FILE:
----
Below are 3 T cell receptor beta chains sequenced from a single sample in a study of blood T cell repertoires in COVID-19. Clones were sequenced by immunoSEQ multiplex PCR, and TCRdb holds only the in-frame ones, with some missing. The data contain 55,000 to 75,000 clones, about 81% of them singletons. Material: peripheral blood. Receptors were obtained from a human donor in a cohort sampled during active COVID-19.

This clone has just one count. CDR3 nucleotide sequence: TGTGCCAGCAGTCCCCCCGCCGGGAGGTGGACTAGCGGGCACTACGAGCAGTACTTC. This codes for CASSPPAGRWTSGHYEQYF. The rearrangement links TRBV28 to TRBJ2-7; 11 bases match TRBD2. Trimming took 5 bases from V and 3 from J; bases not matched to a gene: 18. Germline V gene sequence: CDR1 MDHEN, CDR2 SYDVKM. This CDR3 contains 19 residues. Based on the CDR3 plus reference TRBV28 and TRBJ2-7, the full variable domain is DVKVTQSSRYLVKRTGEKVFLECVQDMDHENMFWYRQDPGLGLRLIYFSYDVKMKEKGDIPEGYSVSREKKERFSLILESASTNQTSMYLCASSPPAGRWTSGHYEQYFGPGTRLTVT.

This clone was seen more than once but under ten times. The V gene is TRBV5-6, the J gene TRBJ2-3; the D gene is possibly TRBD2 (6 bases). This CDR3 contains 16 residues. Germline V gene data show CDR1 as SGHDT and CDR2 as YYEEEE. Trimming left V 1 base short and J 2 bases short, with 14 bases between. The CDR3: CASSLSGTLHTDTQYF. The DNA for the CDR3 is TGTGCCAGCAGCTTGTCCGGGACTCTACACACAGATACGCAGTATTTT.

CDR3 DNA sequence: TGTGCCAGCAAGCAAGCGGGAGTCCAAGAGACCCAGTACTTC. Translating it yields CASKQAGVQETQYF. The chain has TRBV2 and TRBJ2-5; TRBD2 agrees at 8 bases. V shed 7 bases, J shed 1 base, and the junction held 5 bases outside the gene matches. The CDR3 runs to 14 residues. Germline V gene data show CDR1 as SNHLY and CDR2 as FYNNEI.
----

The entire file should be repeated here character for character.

Below are 3 T cell receptor beta chains sequenced from a single sample in a study of blood T cell repertoires in COVID-19. Clones were sequenced by immunoSEQ multiplex PCR, and TCRdb holds only the in-frame ones, with some missing. The data contain 55,000 to 75,000 clones, about 81% of them singletons. Material: peripheral blood. Receptors were obtained from a human donor in a cohort sampled during active COVID-19.

This clone has just one count. CDR3 nucleotide sequence: TGTGCCAGCAGTCCCCCCGCCGGGAGGTGGACTAGCGGGCACTACGAGCAGTACTTC. This codes for CASSPPAGRWTSGHYEQYF. The rearrangement links TRBV28 to TRBJ2-7; 11 bases match TRBD2. Trimming took 5 bases from V and 3 from J; bases not matched to a gene: 18. Germline V gene sequence: CDR1 MDHEN, CDR2 SYDVKM. This CDR3 contains 19 residues. Based on the CDR3 plus reference TRBV28 and TRBJ2-7, the full variable domain is DVKVTQSSRYLVKRTGEKVFLECVQDMDHENMFWYRQDPGLGLRLIYFSYDVKMKEKGDIPEGYSVSREKKERFSLILESASTNQTSMYLCASSPPAGRWTSGHYEQYFGPGTRLTVT.

This clone was seen more than once but under ten times. The V gene is TRBV5-6, the J gene TRBJ2-3; the D gene is possibly TRBD2 (6 bases). This CDR3 contains 16 residues. Germline V gene data show CDR1 as SGHDT and CDR2 as YYEEEE. Trimming left V 1 base short and J 2 bases short, with 14 bases between. The CDR3: CASSLSGTLHTDTQYF. The DNA for the CDR3 is TGTGCCAGCAGCTTGTCCGGGACTCTACACACAGATACGCAGTATTTT.

CDR3 DNA sequence: TGTGCCAGCAAGCAAGCGGGAGTCCAAGAGACCCAGTACTTC. Translating it yields CASKQAGVQETQYF. The chain has TRBV2 and TRBJ2-5; TRBD2 agrees at 8 bases. V shed 7 bases, J shed 1 base, and the junction held 5 bases outside the gene matches. The CDR3 runs to 14 residues. Germline V gene data show CDR1 as SNHLY and CDR2 as FYNNEI.